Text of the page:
Public-private collab to create coding skills pipeline

Staff Writer
By Staff Writer, ITWeb
Johannesburg, 24 Mar 2023

Software developer training academy WeThinkCode and Ekurhuleni West TVET College (EWC) will pilot a coding skills programme for youth with no prior experience.

This, after the organisations entered into a public-private partnership aimed at creating a pipeline of in-demand technical skills.

In a statement, WeThinkCode says the initial phase of the training programme will see two cohorts of 50 students learning the academy’s curriculum at the EWC campus.

The academy further sees the collaboration with EWC as an opportunity to close the gap between unemployed youth and market demand for skilled software developers.

“This pilot programme represents a pivotal opportunity to produce digital skills at scale,” says Ruvimbo Gwatirisa, WeThinkCode campus director: Cape Town, and lead of the TVET expansion.

“TVETs have a national footprint, and together with our coding curriculum, we can deliver thousands of digital skills into our economy and help to lower our youth unemployment rate more rapidly than WeThinkCode could on its own.”

Manie Stoltz, business unit: partnerships manager at EWC, adds: “Through this partnership, WeThinkCode and EWC are not only empowering young minds to become skilled coders, but also enabling them to unlock their full potential and create a brighter future for themselves and their communities. Investment in education is a vital step towards building a better world.”

Launched in 2015, WeThinkCode seeks to eliminate the digital skills shortage by developing 100 000 coders in Africa over the next 10 years.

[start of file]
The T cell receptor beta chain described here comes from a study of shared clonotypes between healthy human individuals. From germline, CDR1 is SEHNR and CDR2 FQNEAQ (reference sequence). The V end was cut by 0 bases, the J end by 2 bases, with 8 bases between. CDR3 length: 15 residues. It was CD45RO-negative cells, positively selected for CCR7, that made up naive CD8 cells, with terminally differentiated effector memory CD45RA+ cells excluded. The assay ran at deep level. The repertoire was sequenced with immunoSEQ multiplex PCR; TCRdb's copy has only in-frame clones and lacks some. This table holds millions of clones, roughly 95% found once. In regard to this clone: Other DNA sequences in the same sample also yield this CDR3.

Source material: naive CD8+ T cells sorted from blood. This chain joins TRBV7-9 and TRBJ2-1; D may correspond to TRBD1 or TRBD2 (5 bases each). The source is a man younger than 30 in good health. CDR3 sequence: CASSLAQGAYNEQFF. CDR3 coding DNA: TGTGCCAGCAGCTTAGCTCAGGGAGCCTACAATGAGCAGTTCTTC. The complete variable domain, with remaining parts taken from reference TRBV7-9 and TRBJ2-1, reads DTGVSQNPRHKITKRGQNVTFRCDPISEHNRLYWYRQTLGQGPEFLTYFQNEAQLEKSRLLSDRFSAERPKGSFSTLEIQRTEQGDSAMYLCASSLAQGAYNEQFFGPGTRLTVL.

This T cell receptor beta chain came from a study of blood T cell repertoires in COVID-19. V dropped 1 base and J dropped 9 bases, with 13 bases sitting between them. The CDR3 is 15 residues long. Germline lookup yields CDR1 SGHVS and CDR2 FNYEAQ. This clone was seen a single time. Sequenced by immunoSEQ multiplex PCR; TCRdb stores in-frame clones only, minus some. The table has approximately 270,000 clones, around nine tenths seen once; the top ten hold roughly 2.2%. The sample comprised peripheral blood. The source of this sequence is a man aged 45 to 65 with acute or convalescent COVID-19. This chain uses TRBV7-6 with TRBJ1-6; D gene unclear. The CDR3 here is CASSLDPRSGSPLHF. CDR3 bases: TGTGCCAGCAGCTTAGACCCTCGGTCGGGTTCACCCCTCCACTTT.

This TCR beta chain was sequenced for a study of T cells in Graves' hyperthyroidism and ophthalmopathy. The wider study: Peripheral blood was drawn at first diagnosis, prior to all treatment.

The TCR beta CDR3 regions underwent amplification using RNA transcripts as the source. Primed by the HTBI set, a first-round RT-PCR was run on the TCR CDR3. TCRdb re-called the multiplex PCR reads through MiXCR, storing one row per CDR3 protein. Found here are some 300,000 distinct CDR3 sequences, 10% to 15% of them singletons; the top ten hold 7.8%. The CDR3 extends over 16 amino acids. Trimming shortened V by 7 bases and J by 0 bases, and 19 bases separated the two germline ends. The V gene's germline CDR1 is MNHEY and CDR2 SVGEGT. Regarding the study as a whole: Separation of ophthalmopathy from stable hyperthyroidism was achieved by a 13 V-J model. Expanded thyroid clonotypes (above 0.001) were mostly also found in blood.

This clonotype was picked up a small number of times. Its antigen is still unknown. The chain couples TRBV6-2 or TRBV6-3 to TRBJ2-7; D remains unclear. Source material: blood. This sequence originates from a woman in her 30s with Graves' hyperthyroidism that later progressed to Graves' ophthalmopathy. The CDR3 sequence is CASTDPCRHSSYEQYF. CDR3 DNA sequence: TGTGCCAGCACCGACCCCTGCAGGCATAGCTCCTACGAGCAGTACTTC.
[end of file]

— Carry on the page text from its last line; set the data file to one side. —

To date, over 700 young people have graduated and maintain a 91% post-graduation employment rate, says the organisation.

Says WeThinkCode CEO Nyari Samushonga: “In our seven years of operating, we have demonstrated that some of the best coding skills come from areas not normally associated with tech talent.

“We are incredibly excited about partnering with EWC to bring this opportunity to more young people and further secure local tech skills pipelines.”

Samushonga states partnerships are the answer to creating the pool and pipeline of digital talent.

Resultantly, the pilot programme has also brought on board other collaborative partners, namely the Gauteng City Region Academy (GCRA), Standard Bank Tutuwa Community Foundation and Michael & Susan Dell Foundation.

Percy Moleke, CEO of GCRA, notes: “The GCRA is proud to partner with WeThinkCode and EWC for the delivery of this exciting pilot programme.

“It will see close collaboration between GCRA, a post-education and training institution and a civil society organisation in the form of an NPO. The programme aims to take best in breed course content and curriculum delivery to youth in the province.

“The purpose of the pilot is to test the programme's scalability. If it's successful, the partners will have a model which could significantly improve the reach of this wonderful ICT programme.

“We look forward to future phases of this programme and replicating the model in other sectors.”

Ona Meyer, programme manager for jobs and livelihoods at the Michael & Susan Dell Foundation, adds: “The partnership between WeThinkCode and EWC is a case study of a new partnership model that will allow youth enrolled in TVETs to access a high-quality, industry-relevant curriculum and pathway support into jobs in the ICT sector in South Africa.

“Partnerships like these have the potential to stretch across multiple TVET campuses and incorporate a variety of high-quality private training providers to improve employment outcomes for many young South Africans.”

Gwatirisa concludes that beyond the envisaged skills pipeline outcome, the pilot programme provides an opportunity to collect and analyse data that can be used to innovate around policies aimed at creating a robust IT education framework.